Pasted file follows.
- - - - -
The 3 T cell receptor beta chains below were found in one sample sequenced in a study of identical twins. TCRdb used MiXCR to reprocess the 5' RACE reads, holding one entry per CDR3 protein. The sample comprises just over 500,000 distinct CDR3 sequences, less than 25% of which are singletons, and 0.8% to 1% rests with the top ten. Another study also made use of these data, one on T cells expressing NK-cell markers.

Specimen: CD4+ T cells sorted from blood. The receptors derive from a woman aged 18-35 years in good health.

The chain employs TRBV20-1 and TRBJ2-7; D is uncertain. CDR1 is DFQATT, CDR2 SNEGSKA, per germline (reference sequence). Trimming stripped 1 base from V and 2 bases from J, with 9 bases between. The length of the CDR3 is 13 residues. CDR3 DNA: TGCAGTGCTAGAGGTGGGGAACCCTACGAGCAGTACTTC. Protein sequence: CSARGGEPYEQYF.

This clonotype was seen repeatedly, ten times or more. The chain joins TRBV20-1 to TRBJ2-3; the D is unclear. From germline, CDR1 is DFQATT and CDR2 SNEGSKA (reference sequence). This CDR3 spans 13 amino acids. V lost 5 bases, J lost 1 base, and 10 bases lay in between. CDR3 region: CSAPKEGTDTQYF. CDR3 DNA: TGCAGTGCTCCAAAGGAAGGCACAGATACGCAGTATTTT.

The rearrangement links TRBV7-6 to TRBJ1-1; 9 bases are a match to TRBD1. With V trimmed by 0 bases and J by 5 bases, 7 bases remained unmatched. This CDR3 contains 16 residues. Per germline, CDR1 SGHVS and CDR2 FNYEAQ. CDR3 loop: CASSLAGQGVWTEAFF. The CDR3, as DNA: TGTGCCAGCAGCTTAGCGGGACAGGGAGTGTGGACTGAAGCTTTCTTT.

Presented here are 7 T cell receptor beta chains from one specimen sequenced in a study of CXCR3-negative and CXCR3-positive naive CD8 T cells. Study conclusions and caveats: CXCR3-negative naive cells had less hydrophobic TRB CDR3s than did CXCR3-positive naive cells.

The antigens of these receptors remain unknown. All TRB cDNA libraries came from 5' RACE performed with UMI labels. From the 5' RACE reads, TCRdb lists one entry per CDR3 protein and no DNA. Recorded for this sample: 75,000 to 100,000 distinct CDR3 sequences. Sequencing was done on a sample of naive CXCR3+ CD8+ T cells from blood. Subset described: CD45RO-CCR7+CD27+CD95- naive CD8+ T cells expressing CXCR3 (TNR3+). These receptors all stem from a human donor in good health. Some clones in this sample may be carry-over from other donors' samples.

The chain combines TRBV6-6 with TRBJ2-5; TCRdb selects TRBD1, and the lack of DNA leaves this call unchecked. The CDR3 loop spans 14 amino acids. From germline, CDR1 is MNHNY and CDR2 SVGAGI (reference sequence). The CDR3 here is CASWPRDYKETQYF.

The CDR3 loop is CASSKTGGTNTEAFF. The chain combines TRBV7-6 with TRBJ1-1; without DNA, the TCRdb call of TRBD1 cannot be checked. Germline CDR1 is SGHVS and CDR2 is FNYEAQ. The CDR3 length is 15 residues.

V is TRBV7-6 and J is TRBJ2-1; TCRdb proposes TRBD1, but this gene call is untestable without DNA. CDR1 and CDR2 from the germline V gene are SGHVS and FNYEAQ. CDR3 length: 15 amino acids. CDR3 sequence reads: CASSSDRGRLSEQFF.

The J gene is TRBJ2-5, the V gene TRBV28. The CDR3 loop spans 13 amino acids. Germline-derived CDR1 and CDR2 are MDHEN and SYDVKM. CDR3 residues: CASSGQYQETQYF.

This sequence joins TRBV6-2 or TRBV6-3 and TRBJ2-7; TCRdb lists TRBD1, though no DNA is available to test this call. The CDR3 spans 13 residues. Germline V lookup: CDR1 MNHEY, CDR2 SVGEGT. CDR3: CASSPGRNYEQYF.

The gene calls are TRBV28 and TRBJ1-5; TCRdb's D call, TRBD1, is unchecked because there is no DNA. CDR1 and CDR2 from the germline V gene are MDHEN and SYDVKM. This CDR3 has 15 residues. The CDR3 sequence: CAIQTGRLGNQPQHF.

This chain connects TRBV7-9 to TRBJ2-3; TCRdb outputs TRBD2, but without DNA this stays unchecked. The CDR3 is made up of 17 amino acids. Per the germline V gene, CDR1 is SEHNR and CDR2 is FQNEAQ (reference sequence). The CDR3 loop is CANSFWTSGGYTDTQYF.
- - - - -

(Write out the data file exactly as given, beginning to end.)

The 3 T cell receptor beta chains below were found in one sample sequenced in a study of identical twins. TCRdb used MiXCR to reprocess the 5' RACE reads, holding one entry per CDR3 protein. The sample comprises just over 500,000 distinct CDR3 sequences, less than 25% of which are singletons, and 0.8% to 1% rests with the top ten. Another study also made use of these data, one on T cells expressing NK-cell markers.

Specimen: CD4+ T cells sorted from blood. The receptors derive from a woman aged 18-35 years in good health.

The chain employs TRBV20-1 and TRBJ2-7; D is uncertain. CDR1 is DFQATT, CDR2 SNEGSKA, per germline (reference sequence). Trimming stripped 1 base from V and 2 bases from J, with 9 bases between. The length of the CDR3 is 13 residues. CDR3 DNA: TGCAGTGCTAGAGGTGGGGAACCCTACGAGCAGTACTTC. Protein sequence: CSARGGEPYEQYF.

This clonotype was seen repeatedly, ten times or more. The chain joins TRBV20-1 to TRBJ2-3; the D is unclear. From germline, CDR1 is DFQATT and CDR2 SNEGSKA (reference sequence). This CDR3 spans 13 amino acids. V lost 5 bases, J lost 1 base, and 10 bases lay in between. CDR3 region: CSAPKEGTDTQYF. CDR3 DNA: TGCAGTGCTCCAAAGGAAGGCACAGATACGCAGTATTTT.

The rearrangement links TRBV7-6 to TRBJ1-1; 9 bases are a match to TRBD1. With V trimmed by 0 bases and J by 5 bases, 7 bases remained unmatched. This CDR3 contains 16 residues. Per germline, CDR1 SGHVS and CDR2 FNYEAQ. CDR3 loop: CASSLAGQGVWTEAFF. The CDR3, as DNA: TGTGCCAGCAGCTTAGCGGGACAGGGAGTGTGGACTGAAGCTTTCTTT.

Presented here are 7 T cell receptor beta chains from one specimen sequenced in a study of CXCR3-negative and CXCR3-positive naive CD8 T cells. Study conclusions and caveats: CXCR3-negative naive cells had less hydrophobic TRB CDR3s than did CXCR3-positive naive cells.

The antigens of these receptors remain unknown. All TRB cDNA libraries came from 5' RACE performed with UMI labels. From the 5' RACE reads, TCRdb lists one entry per CDR3 protein and no DNA. Recorded for this sample: 75,000 to 100,000 distinct CDR3 sequences. Sequencing was done on a sample of naive CXCR3+ CD8+ T cells from blood. Subset described: CD45RO-CCR7+CD27+CD95- naive CD8+ T cells expressing CXCR3 (TNR3+). These receptors all stem from a human donor in good health. Some clones in this sample may be carry-over from other donors' samples.

The chain combines TRBV6-6 with TRBJ2-5; TCRdb selects TRBD1, and the lack of DNA leaves this call unchecked. The CDR3 loop spans 14 amino acids. From germline, CDR1 is MNHNY and CDR2 SVGAGI (reference sequence). The CDR3 here is CASWPRDYKETQYF.

The CDR3 loop is CASSKTGGTNTEAFF. The chain combines TRBV7-6 with TRBJ1-1; without DNA, the TCRdb call of TRBD1 cannot be checked. Germline CDR1 is SGHVS and CDR2 is FNYEAQ. The CDR3 length is 15 residues.

V is TRBV7-6 and J is TRBJ2-1; TCRdb proposes TRBD1, but this gene call is untestable without DNA. CDR1 and CDR2 from the germline V gene are SGHVS and FNYEAQ. CDR3 length: 15 amino acids. CDR3 sequence reads: CASSSDRGRLSEQFF.

The J gene is TRBJ2-5, the V gene TRBV28. The CDR3 loop spans 13 amino acids. Germline-derived CDR1 and CDR2 are MDHEN and SYDVKM. CDR3 residues: CASSGQYQETQYF.

This sequence joins TRBV6-2 or TRBV6-3 and TRBJ2-7; TCRdb lists TRBD1, though no DNA is available to test this call. The CDR3 spans 13 residues. Germline V lookup: CDR1 MNHEY, CDR2 SVGEGT. CDR3: CASSPGRNYEQYF.

The gene calls are TRBV28 and TRBJ1-5; TCRdb's D call, TRBD1, is unchecked because there is no DNA. CDR1 and CDR2 from the germline V gene are MDHEN and SYDVKM. This CDR3 has 15 residues. The CDR3 sequence: CAIQTGRLGNQPQHF.

This chain connects TRBV7-9 to TRBJ2-3; TCRdb outputs TRBD2, but without DNA this stays unchecked. The CDR3 is made up of 17 amino acids. Per the germline V gene, CDR1 is SEHNR and CDR2 is FQNEAQ (reference sequence). The CDR3 loop is CANSFWTSGGYTDTQYF.